8th October Revolutionary Movement

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The 8th October Revolutionary Movement (in Portuguese: Movimento Revolucionário 8 de Outubro) was formerly a Brazilian urban guerrilla group.

History[edit]

During the military dictatorship in Brazil, MR8 was formed by Brazilian Communist Party members who disagreed with the party's decision not to take part in armed resistance against the military government, the so-called Dissidência da Guanabara (DI-GB). The name Movimento Revolucionário 8 de Outubro was taken from another organization, recently destroyed by police repression. Dictatorship propaganda boasted of police effectiveness in suppressing of "terrorists," so the DI-GB began using the same name to demoralize the regime. The new organization defined itself as Marxist-Leninist and was the main force behind the kidnapping of American ambassador Charles Burke Elbrick in 1969, which was later the basis for the film Four Days in September.

In the late 1970s, MR8 conducted thorough autocriticism[clarification needed] for its participation in armed resistance against the dictatorship. Under the leadership of Daniel Terra, it defined the struggle for "democratic liberties" as the primary task for the Brazilian left and became active inside the MDB, the party of the "allowed opposition," under Orestes Quércia, and had an important role in the reawakening of the student movement in 1976-1977.

However, It came to believe that the "national issue" was more important than the "democratic issue"[clarification needed] and in 1978 shifted its policies. It never abandoned the struggle against the dictatorship, but became increasingly aggressive against other leftist movements, particularly the Trotskyists, frequently seen as antinational and supportive of "petty-bourgeois issues" like feminism, environmentalism, and gay rights. The MR-8 became increasingly isolated within the left, prompting alliances among other leftist movements against it.

While MR8 played an important role in the 1977 student movement, when the working class and unions came again into political play in 1978[how?], the MR-8's role was marginal or frequently even negative. It developed an intense political enmity towards the unionist leadership of the ABC Region, which later gave birth to the Workers' Party (PT). Luiz Inácio Lula da Silva and other leaders of the party and its union branch, the Central Única dos Trabalhadores, were described as social-democrats, yellow unionists and imperialist agents, and accused of dividing the opposition against the dictatorship, the MDB.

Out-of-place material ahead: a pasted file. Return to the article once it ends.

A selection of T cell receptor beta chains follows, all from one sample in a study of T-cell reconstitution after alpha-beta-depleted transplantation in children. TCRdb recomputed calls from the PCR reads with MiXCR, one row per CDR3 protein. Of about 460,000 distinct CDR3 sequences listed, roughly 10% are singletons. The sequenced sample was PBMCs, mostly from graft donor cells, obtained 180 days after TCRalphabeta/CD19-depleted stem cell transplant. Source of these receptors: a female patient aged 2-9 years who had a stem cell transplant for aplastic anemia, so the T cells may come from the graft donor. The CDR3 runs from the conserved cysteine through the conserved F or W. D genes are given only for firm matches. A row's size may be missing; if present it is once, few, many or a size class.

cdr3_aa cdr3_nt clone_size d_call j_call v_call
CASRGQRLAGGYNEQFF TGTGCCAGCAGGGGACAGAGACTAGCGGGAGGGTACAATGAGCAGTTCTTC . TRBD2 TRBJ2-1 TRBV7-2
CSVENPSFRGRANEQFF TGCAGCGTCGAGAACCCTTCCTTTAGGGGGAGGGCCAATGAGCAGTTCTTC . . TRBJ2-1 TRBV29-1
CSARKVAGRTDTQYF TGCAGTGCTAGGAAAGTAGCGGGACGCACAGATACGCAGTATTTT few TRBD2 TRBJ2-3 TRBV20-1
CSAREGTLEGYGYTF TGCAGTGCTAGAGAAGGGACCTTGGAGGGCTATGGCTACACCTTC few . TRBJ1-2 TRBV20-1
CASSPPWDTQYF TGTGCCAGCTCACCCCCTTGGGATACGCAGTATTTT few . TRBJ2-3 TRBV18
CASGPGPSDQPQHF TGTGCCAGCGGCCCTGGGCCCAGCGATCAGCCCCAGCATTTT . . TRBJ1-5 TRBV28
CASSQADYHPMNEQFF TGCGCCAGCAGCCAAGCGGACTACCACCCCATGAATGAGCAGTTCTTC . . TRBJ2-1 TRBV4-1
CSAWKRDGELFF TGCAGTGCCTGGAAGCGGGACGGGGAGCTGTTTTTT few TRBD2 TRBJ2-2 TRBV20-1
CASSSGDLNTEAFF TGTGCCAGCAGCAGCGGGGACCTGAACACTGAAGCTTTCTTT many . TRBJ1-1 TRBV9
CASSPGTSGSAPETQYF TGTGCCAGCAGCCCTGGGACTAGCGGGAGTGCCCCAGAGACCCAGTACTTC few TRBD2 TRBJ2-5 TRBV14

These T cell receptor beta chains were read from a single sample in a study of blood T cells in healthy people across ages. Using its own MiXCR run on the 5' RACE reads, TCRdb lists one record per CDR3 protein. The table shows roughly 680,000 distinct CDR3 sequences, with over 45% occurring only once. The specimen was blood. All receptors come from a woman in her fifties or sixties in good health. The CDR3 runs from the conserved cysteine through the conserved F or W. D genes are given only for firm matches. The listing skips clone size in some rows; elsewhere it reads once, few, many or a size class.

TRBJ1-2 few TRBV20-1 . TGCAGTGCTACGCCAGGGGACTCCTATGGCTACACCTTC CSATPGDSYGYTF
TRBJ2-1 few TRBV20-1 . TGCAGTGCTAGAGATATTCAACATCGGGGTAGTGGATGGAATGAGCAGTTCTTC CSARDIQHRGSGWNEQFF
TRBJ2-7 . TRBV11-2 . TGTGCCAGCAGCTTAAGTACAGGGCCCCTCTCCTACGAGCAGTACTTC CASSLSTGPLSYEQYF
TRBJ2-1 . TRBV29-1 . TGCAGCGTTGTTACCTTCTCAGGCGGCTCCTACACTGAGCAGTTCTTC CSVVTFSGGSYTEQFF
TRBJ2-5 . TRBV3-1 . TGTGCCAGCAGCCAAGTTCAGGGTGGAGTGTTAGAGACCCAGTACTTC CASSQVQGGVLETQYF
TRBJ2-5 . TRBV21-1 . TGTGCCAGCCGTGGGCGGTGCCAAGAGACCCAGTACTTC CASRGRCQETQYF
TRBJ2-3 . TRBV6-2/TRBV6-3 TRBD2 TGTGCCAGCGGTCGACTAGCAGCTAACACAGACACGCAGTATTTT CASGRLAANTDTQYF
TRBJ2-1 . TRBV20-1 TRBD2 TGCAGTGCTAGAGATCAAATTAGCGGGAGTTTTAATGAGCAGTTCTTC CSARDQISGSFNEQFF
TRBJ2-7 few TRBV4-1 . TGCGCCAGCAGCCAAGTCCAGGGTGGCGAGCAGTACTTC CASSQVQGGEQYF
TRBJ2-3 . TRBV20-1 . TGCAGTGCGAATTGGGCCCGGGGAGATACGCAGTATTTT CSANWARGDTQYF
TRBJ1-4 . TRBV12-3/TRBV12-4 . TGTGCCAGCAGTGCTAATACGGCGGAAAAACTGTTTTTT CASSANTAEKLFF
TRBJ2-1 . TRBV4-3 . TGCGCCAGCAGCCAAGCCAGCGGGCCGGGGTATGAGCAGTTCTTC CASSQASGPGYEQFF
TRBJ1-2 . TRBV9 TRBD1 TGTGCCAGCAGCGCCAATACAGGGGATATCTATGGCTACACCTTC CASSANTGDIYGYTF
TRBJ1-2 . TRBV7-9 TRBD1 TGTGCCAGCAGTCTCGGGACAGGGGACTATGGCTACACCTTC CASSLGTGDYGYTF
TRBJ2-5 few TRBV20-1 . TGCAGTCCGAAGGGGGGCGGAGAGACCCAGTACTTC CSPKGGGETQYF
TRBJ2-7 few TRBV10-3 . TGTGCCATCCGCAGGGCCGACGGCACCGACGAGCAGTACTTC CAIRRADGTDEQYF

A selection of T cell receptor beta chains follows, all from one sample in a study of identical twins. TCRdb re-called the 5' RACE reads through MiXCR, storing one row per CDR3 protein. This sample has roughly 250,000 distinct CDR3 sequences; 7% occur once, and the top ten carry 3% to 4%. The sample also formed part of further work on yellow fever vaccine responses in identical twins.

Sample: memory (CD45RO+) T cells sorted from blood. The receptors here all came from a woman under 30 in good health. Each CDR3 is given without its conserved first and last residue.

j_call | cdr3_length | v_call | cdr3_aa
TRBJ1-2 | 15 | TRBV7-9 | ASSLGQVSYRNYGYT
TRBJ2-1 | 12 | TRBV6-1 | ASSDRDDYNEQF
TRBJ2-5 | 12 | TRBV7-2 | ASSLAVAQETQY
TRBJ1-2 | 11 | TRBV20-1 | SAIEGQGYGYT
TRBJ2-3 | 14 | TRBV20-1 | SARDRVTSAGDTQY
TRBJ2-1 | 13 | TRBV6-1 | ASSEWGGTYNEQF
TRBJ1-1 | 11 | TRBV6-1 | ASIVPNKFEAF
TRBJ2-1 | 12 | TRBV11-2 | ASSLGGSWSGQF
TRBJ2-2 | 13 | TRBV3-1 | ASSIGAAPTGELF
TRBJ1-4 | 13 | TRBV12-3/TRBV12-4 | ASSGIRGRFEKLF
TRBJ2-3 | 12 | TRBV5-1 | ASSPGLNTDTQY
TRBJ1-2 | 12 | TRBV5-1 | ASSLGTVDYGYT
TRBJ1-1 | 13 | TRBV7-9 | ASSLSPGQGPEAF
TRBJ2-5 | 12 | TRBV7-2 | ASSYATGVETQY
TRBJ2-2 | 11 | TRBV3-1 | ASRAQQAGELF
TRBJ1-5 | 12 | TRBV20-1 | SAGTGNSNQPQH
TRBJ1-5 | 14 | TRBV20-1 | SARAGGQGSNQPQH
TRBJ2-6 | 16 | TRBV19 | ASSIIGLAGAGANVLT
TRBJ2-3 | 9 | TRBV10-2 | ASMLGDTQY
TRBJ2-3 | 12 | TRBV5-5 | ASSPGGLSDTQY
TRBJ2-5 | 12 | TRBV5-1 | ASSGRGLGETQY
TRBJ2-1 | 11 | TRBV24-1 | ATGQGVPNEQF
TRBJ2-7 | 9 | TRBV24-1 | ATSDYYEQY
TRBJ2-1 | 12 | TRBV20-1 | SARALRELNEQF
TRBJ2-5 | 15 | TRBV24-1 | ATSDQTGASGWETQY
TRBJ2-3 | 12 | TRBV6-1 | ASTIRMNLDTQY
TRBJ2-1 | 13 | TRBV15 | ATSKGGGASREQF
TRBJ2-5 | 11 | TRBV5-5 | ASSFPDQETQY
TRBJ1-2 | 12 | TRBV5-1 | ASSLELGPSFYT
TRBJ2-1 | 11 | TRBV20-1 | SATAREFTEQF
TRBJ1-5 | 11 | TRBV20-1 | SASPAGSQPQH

With the end of the dictatorship, it was the only significant part of the Brazilian left to remain within the PMDB, the continuation of the MDB. Most other groups joined the PT while the Brazilian Communist Party and the Communist Party of Brazil relaunched themselves as independent political parties. The MR8 is a bit of an oddity in Brazilian politics, as it considers itself "Marxist-Leninist" but is not organized under democratic centralism and operates within a bourgeois centre-to-left political party, in direct contradiction to the Marxist-Leninist tenets of independence from bourgeois organizations.[citation needed]

In the late 1990s, MR8 became somewhat reformist like other leftist movements and a more moderate socialist group. It even supporting Lula's successful run for presidency in 2002 and later his government as well. At the same time, it increased its nationalist streak.[how?]

It publishes a twice-weekly newspaper, Hora do Povo.

Members[edit]

Famous members included Fernando Gabeira, Carlos Lamarca, Stuart Angel, and Franklin Martins.

Today[edit]

In 2008, it decided that the great changes in Brazil made it time for it to change. On April 21, 2009, it launched the Free Homeland Party (Partido Pátria Livre), which is now registered.[1]

References[edit]

  1. ^ " Hora do Povo. April 24, 2009.